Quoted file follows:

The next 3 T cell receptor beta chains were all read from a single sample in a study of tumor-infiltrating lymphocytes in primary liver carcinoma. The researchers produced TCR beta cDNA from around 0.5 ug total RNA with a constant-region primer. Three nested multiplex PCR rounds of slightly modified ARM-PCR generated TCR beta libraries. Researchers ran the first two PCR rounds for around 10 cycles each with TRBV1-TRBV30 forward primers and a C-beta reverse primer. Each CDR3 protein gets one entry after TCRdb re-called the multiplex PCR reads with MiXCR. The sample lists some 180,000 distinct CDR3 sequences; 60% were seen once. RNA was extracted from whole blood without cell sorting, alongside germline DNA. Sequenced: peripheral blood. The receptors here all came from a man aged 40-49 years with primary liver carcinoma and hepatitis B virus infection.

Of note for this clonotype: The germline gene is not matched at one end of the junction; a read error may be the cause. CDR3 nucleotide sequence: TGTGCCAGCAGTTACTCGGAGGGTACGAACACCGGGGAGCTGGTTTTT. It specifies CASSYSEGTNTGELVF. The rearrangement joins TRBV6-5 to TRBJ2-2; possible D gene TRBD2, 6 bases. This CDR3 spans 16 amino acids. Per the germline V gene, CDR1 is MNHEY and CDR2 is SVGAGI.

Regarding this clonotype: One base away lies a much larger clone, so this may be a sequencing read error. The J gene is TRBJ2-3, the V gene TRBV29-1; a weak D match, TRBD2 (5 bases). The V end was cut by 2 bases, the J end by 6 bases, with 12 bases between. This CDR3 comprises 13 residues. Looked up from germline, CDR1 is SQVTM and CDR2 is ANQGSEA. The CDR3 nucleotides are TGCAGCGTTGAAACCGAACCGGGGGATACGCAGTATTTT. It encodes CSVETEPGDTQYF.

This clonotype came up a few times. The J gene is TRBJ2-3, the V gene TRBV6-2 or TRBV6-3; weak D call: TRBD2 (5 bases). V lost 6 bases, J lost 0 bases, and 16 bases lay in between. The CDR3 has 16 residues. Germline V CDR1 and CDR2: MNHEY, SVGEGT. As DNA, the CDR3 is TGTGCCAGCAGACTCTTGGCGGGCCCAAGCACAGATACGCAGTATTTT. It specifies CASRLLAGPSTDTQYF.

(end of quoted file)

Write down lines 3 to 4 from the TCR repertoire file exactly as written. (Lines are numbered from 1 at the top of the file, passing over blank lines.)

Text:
Regarding this clonotype: One base away lies a much larger clone, so this may be a sequencing read error. The J gene is TRBJ2-3, the V gene TRBV29-1; a weak D match, TRBD2 (5 bases). The V end was cut by 2 bases, the J end by 6 bases, with 12 bases between. This CDR3 comprises 13 residues. Looked up from germline, CDR1 is SQVTM and CDR2 is ANQGSEA. The CDR3 nucleotides are TGCAGCGTTGAAACCGAACCGGGGGATACGCAGTATTTT. It encodes CSVETEPGDTQYF.

This clonotype came up a few times. The J gene is TRBJ2-3, the V gene TRBV6-2 or TRBV6-3; weak D call: TRBD2 (5 bases). V lost 6 bases, J lost 0 bases, and 16 bases lay in between. The CDR3 has 16 residues. Germline V CDR1 and CDR2: MNHEY, SVGEGT. As DNA, the CDR3 is TGTGCCAGCAGACTCTTGGCGGGCCCAAGCACAGATACGCAGTATTTT. It specifies CASRLLAGPSTDTQYF.